Page 1, 8th April 1977

8th April 1977
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Page 1, 8th April 1977 — Archbishop hits out at 'Utopia' warning

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Organisations: Catholic Defence League, army


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Archbishop hits out at 'Utopia' warning

By Staff Reporters

A SOUTH AFRICAN priest who has attacked the South African bishops for supporting the right to conscientious objection, and described the policy of opening Church schools to all races as "stupid, Utopian ideals" has been described as "living 30 years behind the times" by Archbishop Denis Hurley of Durban in a telephone interview this week. .

Fr Francis Morscher, who works in the Transvaal and is a founder member of the newly formed Catholic Defence League, said

recently that the bishops'

support for conscientious objection, the appointment of black priests to predominantly white areas, the integration of schools and the bishops' constant criticism of the government would lead to the break-up of the Church.

"I object to the bishops supporting people who don't want to go and fight on the border. We can't afford to leave our country's borders open to the infiltration of Communism," he said.

Fr Morscher said he did not object to school integration on

racial grounds but because of the cultural and intellectual "gap" between blacks and whites. It was unfair to whites and blacks to lump them together in one school. "We must be realistic", he said.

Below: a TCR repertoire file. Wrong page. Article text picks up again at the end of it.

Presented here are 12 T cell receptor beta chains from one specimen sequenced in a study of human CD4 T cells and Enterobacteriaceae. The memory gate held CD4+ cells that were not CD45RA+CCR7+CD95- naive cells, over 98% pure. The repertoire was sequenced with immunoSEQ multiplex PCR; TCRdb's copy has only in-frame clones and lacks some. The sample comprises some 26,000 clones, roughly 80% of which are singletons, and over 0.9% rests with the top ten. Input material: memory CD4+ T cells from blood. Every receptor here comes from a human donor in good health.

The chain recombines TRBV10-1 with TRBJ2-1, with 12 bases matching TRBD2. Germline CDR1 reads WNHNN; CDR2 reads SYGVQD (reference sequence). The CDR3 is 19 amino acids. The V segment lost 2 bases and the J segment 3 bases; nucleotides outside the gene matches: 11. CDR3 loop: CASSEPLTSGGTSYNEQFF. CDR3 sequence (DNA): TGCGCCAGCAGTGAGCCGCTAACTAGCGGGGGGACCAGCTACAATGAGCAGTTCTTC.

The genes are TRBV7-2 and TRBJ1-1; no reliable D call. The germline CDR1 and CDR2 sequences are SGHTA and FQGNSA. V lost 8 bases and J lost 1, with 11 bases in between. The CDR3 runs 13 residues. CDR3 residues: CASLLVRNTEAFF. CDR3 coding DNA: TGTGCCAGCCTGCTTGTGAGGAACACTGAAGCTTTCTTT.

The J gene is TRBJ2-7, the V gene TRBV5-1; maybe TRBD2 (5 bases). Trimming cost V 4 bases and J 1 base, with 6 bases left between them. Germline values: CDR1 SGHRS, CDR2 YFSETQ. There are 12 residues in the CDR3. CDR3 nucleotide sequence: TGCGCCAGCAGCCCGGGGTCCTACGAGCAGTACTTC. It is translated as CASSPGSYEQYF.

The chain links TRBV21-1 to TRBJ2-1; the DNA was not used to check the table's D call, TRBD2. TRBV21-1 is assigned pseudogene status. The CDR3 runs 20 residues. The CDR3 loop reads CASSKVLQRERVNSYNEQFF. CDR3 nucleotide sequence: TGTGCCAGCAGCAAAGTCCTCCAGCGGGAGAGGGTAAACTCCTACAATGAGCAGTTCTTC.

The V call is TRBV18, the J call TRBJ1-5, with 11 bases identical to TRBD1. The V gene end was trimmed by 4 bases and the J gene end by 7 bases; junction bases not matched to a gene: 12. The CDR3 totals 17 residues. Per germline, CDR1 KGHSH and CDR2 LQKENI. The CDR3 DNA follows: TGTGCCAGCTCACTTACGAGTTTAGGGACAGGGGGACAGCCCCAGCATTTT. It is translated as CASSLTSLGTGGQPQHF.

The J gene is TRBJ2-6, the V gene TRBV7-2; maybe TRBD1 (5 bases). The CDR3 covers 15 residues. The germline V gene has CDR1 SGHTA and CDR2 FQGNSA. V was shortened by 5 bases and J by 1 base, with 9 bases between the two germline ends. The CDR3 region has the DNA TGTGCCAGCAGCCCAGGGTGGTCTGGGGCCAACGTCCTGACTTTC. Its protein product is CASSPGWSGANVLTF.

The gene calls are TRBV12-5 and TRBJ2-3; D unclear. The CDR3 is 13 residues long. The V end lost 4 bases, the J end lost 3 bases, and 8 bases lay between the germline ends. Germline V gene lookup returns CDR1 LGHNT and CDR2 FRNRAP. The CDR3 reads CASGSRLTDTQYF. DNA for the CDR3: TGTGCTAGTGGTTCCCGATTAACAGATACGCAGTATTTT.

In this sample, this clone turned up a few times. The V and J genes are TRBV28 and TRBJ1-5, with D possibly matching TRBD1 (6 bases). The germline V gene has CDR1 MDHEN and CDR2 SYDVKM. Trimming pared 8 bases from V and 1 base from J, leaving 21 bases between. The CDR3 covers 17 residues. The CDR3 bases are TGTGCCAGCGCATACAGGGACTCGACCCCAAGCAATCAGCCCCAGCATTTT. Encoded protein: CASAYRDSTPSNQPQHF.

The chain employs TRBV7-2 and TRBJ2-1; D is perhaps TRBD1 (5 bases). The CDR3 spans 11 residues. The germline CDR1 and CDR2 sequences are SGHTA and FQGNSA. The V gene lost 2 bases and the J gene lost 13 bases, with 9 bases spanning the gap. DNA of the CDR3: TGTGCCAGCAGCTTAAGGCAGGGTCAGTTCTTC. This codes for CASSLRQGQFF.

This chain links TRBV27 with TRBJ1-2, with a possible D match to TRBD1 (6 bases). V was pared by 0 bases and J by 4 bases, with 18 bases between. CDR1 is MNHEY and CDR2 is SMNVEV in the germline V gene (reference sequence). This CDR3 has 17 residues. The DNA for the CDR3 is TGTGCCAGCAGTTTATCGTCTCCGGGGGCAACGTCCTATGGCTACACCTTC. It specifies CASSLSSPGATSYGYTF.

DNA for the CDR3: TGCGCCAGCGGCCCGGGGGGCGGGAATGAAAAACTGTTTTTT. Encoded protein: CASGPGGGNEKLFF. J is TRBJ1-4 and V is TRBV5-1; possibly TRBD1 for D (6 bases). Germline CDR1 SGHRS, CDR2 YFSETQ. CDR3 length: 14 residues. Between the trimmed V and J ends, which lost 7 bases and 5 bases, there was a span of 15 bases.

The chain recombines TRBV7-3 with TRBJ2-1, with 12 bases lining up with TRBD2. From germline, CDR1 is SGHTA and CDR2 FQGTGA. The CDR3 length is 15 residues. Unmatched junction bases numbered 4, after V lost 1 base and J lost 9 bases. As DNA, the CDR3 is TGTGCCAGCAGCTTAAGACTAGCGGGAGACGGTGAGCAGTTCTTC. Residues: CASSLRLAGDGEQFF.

The decision to admit black pupils to Catholic schools recently caused a confrontation with the government, but after a meeting on March 28 between Archbishop Joseph Fitzgerald of Johannesburg and government officials it was announced that action against the schools would be postponed until the end of the year provided that no more black pupils were accepted for the rest of the year or in 1978.

The matter has been referred to the Cabinet, and Dr Piet Koornhof, Minister of National Education, has promised that the issue will be dealt with as a matter of urgency. In the interim both Church and government officials have agreed to refrain from further comment.

Fr Morscher, however, has objected to the bishops' criticisms of the Government. "1 am aware that the government sometimes does stupid things, but then who doesn't?" he said. "We must be aware of the danger of Communism and support the government." South African security police recently raided the headquarters of the Bishops' Conference in Pretoria, apparently searching for a

pamphlet entitled "Heroes or Yesterday, Martyrs of tne Struggle" which had earlier been circulated to commemorate the Sharpville massacre and the deaths in the riots in Soweto last year.